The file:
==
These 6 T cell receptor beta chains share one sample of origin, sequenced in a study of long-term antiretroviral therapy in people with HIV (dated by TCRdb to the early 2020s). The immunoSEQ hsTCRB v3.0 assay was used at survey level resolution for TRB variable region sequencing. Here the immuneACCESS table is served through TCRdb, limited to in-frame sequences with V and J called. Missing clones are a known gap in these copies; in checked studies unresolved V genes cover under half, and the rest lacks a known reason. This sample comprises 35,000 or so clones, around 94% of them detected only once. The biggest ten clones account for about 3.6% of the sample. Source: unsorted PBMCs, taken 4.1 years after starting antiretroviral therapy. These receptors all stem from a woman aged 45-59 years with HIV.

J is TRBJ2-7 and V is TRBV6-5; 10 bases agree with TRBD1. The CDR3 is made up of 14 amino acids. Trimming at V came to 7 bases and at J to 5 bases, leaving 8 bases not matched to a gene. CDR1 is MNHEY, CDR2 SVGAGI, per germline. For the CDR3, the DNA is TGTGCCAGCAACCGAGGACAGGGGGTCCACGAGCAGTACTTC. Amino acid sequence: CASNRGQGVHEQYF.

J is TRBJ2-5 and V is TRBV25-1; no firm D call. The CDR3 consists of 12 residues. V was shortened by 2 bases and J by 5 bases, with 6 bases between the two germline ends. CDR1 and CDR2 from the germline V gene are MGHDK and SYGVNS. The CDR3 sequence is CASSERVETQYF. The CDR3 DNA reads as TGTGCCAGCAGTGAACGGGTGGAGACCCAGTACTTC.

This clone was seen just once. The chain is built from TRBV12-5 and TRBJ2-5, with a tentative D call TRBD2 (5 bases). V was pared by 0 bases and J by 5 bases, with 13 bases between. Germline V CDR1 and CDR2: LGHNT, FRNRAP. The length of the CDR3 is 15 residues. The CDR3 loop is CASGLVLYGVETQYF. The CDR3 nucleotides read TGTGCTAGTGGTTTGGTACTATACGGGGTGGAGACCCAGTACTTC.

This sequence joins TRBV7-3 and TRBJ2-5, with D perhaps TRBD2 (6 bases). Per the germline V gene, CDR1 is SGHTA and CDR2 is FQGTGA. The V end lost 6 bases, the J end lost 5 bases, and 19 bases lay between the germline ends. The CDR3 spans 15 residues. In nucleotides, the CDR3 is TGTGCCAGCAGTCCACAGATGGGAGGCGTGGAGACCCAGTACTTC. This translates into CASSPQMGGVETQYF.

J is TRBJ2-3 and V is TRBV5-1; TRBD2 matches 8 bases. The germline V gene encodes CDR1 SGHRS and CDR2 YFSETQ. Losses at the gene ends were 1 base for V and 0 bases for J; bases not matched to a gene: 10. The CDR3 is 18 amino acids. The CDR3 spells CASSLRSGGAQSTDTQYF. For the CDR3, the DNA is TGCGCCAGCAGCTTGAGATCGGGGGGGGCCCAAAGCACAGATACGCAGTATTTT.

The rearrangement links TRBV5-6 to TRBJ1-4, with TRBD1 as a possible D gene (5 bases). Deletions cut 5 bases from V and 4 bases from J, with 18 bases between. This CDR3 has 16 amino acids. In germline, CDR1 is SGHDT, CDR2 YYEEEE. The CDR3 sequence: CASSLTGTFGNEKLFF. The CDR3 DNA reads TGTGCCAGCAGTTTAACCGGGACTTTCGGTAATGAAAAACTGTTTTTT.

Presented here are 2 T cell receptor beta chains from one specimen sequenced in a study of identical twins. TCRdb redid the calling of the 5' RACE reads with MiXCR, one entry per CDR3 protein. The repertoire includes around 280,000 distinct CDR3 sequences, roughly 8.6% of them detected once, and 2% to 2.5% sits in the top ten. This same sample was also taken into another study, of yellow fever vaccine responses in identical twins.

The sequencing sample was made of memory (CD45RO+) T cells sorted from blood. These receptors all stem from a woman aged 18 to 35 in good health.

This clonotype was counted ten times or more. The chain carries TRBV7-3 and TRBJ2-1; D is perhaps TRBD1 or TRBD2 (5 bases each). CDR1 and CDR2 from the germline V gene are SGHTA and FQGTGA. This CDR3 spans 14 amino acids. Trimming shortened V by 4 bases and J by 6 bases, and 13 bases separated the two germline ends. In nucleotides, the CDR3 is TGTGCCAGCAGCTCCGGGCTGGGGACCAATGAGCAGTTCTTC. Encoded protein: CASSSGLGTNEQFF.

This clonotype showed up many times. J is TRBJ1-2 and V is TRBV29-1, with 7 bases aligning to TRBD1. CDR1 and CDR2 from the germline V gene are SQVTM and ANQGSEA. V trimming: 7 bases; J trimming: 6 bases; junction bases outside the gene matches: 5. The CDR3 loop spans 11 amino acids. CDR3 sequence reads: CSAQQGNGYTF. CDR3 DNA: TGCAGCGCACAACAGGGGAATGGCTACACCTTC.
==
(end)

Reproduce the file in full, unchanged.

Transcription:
These 6 T cell receptor beta chains share one sample of origin, sequenced in a study of long-term antiretroviral therapy in people with HIV (dated by TCRdb to the early 2020s). The immunoSEQ hsTCRB v3.0 assay was used at survey level resolution for TRB variable region sequencing. Here the immuneACCESS table is served through TCRdb, limited to in-frame sequences with V and J called. Missing clones are a known gap in these copies; in checked studies unresolved V genes cover under half, and the rest lacks a known reason. This sample comprises 35,000 or so clones, around 94% of them detected only once. The biggest ten clones account for about 3.6% of the sample. Source: unsorted PBMCs, taken 4.1 years after starting antiretroviral therapy. These receptors all stem from a woman aged 45-59 years with HIV.

J is TRBJ2-7 and V is TRBV6-5; 10 bases agree with TRBD1. The CDR3 is made up of 14 amino acids. Trimming at V came to 7 bases and at J to 5 bases, leaving 8 bases not matched to a gene. CDR1 is MNHEY, CDR2 SVGAGI, per germline. For the CDR3, the DNA is TGTGCCAGCAACCGAGGACAGGGGGTCCACGAGCAGTACTTC. Amino acid sequence: CASNRGQGVHEQYF.

J is TRBJ2-5 and V is TRBV25-1; no firm D call. The CDR3 consists of 12 residues. V was shortened by 2 bases and J by 5 bases, with 6 bases between the two germline ends. CDR1 and CDR2 from the germline V gene are MGHDK and SYGVNS. The CDR3 sequence is CASSERVETQYF. The CDR3 DNA reads as TGTGCCAGCAGTGAACGGGTGGAGACCCAGTACTTC.

This clone was seen just once. The chain is built from TRBV12-5 and TRBJ2-5, with a tentative D call TRBD2 (5 bases). V was pared by 0 bases and J by 5 bases, with 13 bases between. Germline V CDR1 and CDR2: LGHNT, FRNRAP. The length of the CDR3 is 15 residues. The CDR3 loop is CASGLVLYGVETQYF. The CDR3 nucleotides read TGTGCTAGTGGTTTGGTACTATACGGGGTGGAGACCCAGTACTTC.

This sequence joins TRBV7-3 and TRBJ2-5, with D perhaps TRBD2 (6 bases). Per the germline V gene, CDR1 is SGHTA and CDR2 is FQGTGA. The V end lost 6 bases, the J end lost 5 bases, and 19 bases lay between the germline ends. The CDR3 spans 15 residues. In nucleotides, the CDR3 is TGTGCCAGCAGTCCACAGATGGGAGGCGTGGAGACCCAGTACTTC. This translates into CASSPQMGGVETQYF.

J is TRBJ2-3 and V is TRBV5-1; TRBD2 matches 8 bases. The germline V gene encodes CDR1 SGHRS and CDR2 YFSETQ. Losses at the gene ends were 1 base for V and 0 bases for J; bases not matched to a gene: 10. The CDR3 is 18 amino acids. The CDR3 spells CASSLRSGGAQSTDTQYF. For the CDR3, the DNA is TGCGCCAGCAGCTTGAGATCGGGGGGGGCCCAAAGCACAGATACGCAGTATTTT.

The rearrangement links TRBV5-6 to TRBJ1-4, with TRBD1 as a possible D gene (5 bases). Deletions cut 5 bases from V and 4 bases from J, with 18 bases between. This CDR3 has 16 amino acids. In germline, CDR1 is SGHDT, CDR2 YYEEEE. The CDR3 sequence: CASSLTGTFGNEKLFF. The CDR3 DNA reads TGTGCCAGCAGTTTAACCGGGACTTTCGGTAATGAAAAACTGTTTTTT.

Presented here are 2 T cell receptor beta chains from one specimen sequenced in a study of identical twins. TCRdb redid the calling of the 5' RACE reads with MiXCR, one entry per CDR3 protein. The repertoire includes around 280,000 distinct CDR3 sequences, roughly 8.6% of them detected once, and 2% to 2.5% sits in the top ten. This same sample was also taken into another study, of yellow fever vaccine responses in identical twins.

The sequencing sample was made of memory (CD45RO+) T cells sorted from blood. These receptors all stem from a woman aged 18 to 35 in good health.

This clonotype was counted ten times or more. The chain carries TRBV7-3 and TRBJ2-1; D is perhaps TRBD1 or TRBD2 (5 bases each). CDR1 and CDR2 from the germline V gene are SGHTA and FQGTGA. This CDR3 spans 14 amino acids. Trimming shortened V by 4 bases and J by 6 bases, and 13 bases separated the two germline ends. In nucleotides, the CDR3 is TGTGCCAGCAGCTCCGGGCTGGGGACCAATGAGCAGTTCTTC. Encoded protein: CASSSGLGTNEQFF.

This clonotype showed up many times. J is TRBJ1-2 and V is TRBV29-1, with 7 bases aligning to TRBD1. CDR1 and CDR2 from the germline V gene are SQVTM and ANQGSEA. V trimming: 7 bases; J trimming: 6 bases; junction bases outside the gene matches: 5. The CDR3 loop spans 11 amino acids. CDR3 sequence reads: CSAQQGNGYTF. CDR3 DNA: TGCAGCGCACAACAGGGGAATGGCTACACCTTC.